Question about Edu-Science (10166) Telescope

1 Answer

I have a dobsonion 306 mm reflecting telescope it is perfectly collimated but whenI observe a planet (currently Jupiter)I am getting mutiple images on both sides of the main image. The mirror is 15 mm thick and has a good clear surface. Has anyone got an explanation please? Bill Tauranga

Posted by on

Ad

1 Answer

  • Level 3:

    An expert who has achieved level 3 by getting 1000 points

    Superstar:

    An expert that got 20 achievements.

    All-Star:

    An expert that got 10 achievements.

    MVP:

    An expert that got 5 achievements.

  • Master
  • 3,961 Answers

If you are satisfied it is well collimated, then:


- did you use a laser collimator? If so is THAT collimated? Lots of them are not.
- check all the adapter rings, diagonals, barlows etc that you might have are all properly seated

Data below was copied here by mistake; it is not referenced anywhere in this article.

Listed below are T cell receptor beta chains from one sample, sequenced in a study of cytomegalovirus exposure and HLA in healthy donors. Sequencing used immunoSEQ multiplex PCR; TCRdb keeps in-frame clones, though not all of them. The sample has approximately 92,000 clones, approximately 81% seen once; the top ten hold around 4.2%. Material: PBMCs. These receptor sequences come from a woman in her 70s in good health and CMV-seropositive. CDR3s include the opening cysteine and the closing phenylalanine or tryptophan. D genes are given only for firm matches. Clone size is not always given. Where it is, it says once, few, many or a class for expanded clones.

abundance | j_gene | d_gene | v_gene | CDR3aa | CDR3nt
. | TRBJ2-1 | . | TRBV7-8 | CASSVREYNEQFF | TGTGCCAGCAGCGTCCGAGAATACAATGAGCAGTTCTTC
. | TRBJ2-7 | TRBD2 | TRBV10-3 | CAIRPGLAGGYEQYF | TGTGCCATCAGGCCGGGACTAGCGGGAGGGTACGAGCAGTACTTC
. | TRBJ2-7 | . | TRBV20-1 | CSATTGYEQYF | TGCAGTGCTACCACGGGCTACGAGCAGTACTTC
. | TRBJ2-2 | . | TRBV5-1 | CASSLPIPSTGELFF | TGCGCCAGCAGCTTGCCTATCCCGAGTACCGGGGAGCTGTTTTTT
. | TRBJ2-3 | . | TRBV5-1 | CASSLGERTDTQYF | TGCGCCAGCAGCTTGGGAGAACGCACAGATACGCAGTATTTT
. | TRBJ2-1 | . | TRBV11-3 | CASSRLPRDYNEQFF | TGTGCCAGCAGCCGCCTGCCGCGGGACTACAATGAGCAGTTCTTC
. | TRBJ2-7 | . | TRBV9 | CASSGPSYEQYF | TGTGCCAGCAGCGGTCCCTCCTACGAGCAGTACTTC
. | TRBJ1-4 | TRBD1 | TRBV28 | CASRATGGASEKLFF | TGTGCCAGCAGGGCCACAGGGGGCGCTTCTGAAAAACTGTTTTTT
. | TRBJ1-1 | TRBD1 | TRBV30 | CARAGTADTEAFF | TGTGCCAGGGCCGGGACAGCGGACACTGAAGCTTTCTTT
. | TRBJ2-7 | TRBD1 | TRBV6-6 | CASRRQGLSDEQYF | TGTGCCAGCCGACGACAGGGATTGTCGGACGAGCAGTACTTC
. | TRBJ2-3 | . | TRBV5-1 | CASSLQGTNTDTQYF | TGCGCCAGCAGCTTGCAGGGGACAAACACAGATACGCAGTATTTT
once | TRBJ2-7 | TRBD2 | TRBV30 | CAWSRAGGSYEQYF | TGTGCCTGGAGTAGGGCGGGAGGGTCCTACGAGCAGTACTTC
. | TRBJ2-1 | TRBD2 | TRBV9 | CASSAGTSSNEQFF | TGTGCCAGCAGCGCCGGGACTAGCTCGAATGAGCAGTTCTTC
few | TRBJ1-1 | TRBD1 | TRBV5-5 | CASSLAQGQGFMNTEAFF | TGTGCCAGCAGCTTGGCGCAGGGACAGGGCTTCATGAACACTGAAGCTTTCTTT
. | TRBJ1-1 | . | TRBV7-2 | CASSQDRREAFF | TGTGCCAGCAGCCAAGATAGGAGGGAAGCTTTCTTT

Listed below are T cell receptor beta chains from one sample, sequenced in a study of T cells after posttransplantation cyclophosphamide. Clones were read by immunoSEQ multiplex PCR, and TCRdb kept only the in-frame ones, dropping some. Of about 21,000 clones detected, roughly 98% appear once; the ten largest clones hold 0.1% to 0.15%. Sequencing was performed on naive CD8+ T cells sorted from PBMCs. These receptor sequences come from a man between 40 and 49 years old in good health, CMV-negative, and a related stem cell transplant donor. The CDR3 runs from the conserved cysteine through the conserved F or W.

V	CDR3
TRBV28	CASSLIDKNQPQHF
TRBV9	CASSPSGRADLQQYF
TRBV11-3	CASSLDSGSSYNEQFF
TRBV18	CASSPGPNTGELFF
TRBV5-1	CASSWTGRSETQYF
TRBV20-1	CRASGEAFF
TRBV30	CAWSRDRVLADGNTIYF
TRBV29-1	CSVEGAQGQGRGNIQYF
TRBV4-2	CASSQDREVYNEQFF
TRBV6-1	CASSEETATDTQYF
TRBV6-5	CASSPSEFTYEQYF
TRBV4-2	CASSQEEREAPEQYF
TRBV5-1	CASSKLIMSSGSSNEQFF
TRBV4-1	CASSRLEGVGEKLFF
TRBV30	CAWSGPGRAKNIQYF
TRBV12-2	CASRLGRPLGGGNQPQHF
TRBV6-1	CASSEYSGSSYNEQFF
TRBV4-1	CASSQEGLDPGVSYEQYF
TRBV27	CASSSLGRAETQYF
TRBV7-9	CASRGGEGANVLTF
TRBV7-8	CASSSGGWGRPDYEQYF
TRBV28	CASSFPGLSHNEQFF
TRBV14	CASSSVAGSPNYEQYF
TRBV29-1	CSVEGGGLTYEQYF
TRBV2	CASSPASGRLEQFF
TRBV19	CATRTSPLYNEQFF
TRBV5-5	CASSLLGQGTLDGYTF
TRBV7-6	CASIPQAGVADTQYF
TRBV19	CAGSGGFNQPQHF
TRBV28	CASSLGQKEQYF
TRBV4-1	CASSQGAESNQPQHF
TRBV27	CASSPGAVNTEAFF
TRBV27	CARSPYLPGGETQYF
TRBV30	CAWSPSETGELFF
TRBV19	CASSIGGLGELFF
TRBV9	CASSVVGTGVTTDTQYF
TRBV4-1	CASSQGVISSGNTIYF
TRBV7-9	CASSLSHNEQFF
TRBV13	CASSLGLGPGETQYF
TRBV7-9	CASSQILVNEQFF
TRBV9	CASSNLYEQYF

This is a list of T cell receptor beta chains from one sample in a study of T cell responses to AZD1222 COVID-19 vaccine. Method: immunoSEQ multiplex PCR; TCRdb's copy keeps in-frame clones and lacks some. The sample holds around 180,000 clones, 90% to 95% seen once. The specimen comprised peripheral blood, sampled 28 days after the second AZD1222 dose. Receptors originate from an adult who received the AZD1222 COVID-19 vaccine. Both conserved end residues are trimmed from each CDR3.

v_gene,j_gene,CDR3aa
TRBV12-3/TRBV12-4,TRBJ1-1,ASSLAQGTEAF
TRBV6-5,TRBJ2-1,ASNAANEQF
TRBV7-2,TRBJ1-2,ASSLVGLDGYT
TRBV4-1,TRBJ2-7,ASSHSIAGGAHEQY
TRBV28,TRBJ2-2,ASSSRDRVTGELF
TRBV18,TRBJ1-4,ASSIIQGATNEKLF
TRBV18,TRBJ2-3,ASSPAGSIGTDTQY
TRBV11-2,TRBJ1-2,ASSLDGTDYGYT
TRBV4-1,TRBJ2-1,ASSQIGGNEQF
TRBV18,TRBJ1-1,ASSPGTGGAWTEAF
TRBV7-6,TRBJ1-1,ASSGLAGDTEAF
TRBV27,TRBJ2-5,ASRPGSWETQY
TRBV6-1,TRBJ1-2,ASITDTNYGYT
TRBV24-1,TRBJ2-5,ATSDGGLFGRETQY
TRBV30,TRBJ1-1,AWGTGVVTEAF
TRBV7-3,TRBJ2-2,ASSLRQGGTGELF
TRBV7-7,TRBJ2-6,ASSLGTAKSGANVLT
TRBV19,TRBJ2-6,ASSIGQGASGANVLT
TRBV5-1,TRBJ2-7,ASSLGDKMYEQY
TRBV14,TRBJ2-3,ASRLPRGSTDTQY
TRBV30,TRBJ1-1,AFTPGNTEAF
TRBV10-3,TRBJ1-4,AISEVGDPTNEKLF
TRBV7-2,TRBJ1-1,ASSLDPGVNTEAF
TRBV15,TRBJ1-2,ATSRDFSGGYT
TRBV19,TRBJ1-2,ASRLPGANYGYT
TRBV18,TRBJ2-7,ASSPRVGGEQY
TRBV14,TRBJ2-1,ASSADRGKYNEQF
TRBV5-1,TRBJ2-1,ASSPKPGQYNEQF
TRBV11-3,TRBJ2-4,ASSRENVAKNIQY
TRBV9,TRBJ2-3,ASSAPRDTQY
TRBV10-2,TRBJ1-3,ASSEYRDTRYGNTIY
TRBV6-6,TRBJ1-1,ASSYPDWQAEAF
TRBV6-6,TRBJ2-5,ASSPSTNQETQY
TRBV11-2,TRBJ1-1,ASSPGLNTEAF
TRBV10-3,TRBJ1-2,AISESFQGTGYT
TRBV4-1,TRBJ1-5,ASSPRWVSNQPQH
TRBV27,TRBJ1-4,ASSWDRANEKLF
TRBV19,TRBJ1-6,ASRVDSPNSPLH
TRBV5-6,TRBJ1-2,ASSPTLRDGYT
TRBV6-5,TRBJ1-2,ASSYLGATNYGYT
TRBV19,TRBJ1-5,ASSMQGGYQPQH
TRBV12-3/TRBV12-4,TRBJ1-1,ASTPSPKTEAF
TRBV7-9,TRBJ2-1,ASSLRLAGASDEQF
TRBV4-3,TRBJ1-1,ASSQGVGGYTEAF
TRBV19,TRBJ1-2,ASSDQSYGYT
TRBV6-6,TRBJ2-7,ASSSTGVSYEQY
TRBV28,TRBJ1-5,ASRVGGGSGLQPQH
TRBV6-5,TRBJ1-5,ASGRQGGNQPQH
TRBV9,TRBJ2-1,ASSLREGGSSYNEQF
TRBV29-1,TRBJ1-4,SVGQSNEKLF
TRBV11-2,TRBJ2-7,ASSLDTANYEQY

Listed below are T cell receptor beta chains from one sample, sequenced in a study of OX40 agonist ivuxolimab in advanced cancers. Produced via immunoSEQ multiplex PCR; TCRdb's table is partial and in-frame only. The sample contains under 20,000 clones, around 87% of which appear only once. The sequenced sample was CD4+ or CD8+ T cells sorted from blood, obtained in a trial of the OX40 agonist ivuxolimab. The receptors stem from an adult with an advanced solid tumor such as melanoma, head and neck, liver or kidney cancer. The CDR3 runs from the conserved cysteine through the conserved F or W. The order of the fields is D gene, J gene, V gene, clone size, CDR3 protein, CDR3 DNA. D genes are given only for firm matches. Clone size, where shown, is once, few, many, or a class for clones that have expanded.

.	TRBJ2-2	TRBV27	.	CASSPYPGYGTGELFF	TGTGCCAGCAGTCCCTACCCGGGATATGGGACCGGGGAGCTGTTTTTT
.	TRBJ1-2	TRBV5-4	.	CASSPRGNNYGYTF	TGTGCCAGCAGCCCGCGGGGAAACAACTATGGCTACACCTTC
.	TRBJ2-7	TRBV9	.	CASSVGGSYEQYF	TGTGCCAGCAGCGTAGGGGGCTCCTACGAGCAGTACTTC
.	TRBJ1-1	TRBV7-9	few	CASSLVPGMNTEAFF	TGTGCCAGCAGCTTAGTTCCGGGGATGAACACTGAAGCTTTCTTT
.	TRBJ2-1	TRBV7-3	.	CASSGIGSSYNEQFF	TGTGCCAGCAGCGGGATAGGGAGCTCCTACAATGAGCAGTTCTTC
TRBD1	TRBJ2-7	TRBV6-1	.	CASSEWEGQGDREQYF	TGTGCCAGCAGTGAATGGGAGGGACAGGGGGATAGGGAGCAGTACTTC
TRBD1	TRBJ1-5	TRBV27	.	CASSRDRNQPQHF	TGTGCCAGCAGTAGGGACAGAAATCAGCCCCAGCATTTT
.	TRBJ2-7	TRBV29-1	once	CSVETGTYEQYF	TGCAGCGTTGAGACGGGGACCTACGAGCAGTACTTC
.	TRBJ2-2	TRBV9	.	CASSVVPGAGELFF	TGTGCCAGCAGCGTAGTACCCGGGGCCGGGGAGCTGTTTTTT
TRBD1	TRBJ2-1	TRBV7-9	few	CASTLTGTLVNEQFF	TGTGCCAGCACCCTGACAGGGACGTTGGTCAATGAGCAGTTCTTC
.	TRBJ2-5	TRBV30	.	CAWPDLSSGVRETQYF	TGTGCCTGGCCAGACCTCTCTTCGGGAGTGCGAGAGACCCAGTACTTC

- then, I'd say your main mirror securing clips are done up too tight and are distorting the mirror. They should only just touch lightly.

Posted on Jan 13, 2013

Ad

6 Suggested Answers

6ya6ya
  • 2 Answers

SOURCE: I have freestanding Series 8 dishwasher. Lately during the filling cycle water hammer is occurring. How can this be resolved

Hi,
a 6ya expert can help you resolve that issue over the phone in a minute or two.
best thing about this new service is that you are never placed on hold and get to talk to real repairmen in the US.